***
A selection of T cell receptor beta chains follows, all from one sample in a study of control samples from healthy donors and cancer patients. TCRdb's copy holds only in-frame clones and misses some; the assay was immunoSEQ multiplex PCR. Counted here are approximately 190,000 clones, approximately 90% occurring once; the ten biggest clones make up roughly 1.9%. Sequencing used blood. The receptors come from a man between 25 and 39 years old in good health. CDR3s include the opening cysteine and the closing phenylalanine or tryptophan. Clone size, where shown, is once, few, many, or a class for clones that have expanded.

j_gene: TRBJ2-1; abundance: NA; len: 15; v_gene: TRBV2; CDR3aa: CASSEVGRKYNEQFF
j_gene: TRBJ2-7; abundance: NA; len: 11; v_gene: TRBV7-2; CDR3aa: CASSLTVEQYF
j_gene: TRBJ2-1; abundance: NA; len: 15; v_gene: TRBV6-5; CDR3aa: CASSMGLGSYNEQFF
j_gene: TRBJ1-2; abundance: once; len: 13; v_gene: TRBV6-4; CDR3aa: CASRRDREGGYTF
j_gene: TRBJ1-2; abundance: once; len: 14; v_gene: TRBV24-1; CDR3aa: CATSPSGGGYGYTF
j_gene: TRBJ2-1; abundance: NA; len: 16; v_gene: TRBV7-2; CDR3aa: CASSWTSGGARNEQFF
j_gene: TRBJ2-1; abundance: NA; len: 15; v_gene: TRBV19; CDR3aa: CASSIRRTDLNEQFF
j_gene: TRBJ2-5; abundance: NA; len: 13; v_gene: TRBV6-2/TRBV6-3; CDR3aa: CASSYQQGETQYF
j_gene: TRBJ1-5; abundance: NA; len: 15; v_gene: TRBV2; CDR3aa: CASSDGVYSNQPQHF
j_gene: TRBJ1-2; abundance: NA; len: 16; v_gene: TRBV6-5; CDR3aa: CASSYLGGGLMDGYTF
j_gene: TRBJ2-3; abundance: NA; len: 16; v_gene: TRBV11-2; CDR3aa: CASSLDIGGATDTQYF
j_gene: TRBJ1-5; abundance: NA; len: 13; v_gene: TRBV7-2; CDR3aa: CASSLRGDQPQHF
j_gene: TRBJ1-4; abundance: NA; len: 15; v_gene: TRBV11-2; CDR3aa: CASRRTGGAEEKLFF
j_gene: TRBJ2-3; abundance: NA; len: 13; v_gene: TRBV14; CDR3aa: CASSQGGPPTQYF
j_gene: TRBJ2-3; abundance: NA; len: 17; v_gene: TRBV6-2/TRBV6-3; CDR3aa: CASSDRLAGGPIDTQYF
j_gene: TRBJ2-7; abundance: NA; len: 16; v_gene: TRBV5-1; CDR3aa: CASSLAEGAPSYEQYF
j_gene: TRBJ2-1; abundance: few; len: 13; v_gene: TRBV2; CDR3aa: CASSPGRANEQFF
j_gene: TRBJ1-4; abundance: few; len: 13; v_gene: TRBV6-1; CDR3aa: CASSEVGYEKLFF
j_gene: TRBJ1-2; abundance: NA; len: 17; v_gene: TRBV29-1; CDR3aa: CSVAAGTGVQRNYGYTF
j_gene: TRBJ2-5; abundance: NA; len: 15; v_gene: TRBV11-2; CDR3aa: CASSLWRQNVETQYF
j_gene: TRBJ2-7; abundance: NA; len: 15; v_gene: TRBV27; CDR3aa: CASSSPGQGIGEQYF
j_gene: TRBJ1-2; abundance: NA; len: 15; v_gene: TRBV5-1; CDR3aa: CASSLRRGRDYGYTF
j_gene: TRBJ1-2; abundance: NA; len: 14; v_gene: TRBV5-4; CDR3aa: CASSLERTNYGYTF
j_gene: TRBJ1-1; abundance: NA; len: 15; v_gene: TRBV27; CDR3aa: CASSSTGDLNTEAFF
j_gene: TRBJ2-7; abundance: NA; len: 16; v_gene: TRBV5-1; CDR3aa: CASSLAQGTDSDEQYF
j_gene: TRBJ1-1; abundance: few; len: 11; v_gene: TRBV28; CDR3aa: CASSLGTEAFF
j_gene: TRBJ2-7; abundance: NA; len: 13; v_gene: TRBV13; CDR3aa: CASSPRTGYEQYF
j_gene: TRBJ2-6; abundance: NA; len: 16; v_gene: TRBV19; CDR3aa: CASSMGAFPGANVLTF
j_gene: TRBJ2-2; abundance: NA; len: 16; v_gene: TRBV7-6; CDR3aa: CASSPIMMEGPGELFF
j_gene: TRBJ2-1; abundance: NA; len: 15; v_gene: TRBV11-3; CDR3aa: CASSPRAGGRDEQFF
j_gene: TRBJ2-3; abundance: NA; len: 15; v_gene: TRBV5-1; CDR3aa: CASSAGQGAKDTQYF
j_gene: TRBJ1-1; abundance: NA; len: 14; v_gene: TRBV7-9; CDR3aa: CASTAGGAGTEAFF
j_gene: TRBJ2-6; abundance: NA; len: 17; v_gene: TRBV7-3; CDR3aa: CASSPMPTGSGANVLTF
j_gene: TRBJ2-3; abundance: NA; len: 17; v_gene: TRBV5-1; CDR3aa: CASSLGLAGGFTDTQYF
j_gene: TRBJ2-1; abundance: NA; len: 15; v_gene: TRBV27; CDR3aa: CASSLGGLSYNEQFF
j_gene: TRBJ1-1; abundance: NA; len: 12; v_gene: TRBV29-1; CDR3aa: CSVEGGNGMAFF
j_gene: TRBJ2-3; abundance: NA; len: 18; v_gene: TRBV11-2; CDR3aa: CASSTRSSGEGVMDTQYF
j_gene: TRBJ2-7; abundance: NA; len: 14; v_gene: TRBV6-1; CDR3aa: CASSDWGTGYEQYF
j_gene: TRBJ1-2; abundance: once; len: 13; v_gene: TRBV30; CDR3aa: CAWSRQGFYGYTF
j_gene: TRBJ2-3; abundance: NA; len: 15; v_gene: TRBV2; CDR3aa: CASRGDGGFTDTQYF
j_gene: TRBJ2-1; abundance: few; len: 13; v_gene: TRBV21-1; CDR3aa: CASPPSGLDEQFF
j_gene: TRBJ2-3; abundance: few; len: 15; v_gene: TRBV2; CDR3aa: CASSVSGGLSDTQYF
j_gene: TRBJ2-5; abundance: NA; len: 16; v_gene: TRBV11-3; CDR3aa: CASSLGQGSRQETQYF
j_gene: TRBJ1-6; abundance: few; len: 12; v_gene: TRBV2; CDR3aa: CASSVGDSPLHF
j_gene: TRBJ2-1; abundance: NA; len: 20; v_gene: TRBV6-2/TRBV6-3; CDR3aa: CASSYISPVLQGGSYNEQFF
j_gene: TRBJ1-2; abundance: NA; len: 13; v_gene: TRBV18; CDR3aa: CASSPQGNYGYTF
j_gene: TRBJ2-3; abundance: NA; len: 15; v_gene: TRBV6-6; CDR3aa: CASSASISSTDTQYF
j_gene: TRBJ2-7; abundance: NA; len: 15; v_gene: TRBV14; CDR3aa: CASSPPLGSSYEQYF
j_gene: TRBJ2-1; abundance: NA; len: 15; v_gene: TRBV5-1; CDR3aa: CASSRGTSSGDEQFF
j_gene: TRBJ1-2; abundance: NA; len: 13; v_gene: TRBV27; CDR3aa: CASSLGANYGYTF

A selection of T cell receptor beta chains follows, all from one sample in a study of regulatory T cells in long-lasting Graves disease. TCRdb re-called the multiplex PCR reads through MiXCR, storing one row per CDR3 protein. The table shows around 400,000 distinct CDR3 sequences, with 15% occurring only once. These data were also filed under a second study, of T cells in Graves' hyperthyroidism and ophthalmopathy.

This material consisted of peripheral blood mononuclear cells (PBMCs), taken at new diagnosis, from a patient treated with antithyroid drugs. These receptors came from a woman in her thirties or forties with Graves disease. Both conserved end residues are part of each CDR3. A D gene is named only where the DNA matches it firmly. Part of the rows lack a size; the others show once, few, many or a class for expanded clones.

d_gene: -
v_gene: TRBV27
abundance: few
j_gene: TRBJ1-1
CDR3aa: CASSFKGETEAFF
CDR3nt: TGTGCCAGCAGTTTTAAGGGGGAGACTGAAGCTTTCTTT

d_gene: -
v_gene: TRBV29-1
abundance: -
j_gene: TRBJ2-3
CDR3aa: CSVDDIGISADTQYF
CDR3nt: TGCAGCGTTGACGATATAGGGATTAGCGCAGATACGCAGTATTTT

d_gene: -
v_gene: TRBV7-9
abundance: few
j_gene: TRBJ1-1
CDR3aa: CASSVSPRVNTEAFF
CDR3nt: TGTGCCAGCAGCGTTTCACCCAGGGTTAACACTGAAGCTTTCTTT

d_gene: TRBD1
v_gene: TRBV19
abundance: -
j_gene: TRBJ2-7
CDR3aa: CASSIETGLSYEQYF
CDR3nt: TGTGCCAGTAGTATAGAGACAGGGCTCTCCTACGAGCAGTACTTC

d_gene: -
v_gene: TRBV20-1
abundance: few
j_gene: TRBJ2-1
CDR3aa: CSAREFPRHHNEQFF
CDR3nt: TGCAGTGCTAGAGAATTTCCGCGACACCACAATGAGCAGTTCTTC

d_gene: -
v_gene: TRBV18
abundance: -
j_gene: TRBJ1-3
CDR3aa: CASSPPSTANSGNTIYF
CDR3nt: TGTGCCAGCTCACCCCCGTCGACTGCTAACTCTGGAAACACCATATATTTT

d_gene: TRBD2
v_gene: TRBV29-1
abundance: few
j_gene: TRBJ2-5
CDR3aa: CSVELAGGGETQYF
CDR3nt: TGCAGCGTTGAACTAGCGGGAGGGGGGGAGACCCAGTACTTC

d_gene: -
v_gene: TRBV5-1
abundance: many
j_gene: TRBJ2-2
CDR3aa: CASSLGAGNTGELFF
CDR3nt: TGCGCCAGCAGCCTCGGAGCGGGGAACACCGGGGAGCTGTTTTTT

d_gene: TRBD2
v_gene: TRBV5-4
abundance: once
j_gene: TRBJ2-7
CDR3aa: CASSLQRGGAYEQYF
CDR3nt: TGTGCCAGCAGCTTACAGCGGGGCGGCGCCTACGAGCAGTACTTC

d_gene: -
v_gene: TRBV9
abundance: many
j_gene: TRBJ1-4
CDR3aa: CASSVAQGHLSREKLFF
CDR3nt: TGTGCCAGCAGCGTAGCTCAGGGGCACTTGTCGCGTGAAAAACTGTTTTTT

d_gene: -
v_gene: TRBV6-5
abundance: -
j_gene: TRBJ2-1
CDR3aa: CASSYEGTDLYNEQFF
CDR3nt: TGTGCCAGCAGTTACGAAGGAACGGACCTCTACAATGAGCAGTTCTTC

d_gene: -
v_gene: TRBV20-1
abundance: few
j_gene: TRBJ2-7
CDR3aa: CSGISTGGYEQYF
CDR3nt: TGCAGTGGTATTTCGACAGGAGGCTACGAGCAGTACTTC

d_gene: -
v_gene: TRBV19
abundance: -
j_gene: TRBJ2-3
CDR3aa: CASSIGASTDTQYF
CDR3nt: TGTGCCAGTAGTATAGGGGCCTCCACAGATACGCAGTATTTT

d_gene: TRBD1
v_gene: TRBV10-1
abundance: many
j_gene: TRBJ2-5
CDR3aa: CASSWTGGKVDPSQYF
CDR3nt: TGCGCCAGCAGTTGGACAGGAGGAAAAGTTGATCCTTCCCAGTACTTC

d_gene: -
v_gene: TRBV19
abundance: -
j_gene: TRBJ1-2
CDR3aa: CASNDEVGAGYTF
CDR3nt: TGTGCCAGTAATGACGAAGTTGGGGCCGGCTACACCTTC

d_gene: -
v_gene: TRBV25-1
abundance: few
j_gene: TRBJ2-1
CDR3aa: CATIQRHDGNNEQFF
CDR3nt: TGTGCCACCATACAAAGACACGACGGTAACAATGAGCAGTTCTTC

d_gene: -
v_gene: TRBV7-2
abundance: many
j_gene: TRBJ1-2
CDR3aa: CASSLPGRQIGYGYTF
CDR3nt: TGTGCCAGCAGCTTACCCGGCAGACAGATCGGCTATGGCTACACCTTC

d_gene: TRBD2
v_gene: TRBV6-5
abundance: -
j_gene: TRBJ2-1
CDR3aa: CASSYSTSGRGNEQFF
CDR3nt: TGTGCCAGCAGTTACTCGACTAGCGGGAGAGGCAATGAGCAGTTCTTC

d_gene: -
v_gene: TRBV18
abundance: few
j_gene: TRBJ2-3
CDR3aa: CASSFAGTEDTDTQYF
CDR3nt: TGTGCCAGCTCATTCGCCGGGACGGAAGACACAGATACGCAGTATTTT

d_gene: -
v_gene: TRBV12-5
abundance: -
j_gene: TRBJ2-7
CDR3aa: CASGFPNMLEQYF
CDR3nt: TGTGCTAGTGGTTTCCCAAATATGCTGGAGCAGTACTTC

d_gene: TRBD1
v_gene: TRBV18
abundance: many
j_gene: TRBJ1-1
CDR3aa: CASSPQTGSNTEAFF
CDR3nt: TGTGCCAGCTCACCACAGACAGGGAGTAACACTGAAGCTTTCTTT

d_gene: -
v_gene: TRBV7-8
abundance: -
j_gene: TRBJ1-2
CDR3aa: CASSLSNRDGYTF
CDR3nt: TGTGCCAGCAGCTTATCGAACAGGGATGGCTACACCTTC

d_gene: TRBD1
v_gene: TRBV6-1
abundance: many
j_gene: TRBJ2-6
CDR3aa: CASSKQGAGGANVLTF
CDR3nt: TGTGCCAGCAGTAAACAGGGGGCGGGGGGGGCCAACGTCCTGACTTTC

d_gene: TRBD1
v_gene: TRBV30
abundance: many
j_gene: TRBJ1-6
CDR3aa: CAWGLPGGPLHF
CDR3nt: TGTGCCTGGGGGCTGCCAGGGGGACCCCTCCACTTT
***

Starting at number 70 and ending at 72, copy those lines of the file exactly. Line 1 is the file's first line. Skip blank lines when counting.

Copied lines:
CDR3aa: CASSVSPRVNTEAFF
CDR3nt: TGTGCCAGCAGCGTTTCACCCAGGGTTAACACTGAAGCTTTCTTT

d_gene: TRBD1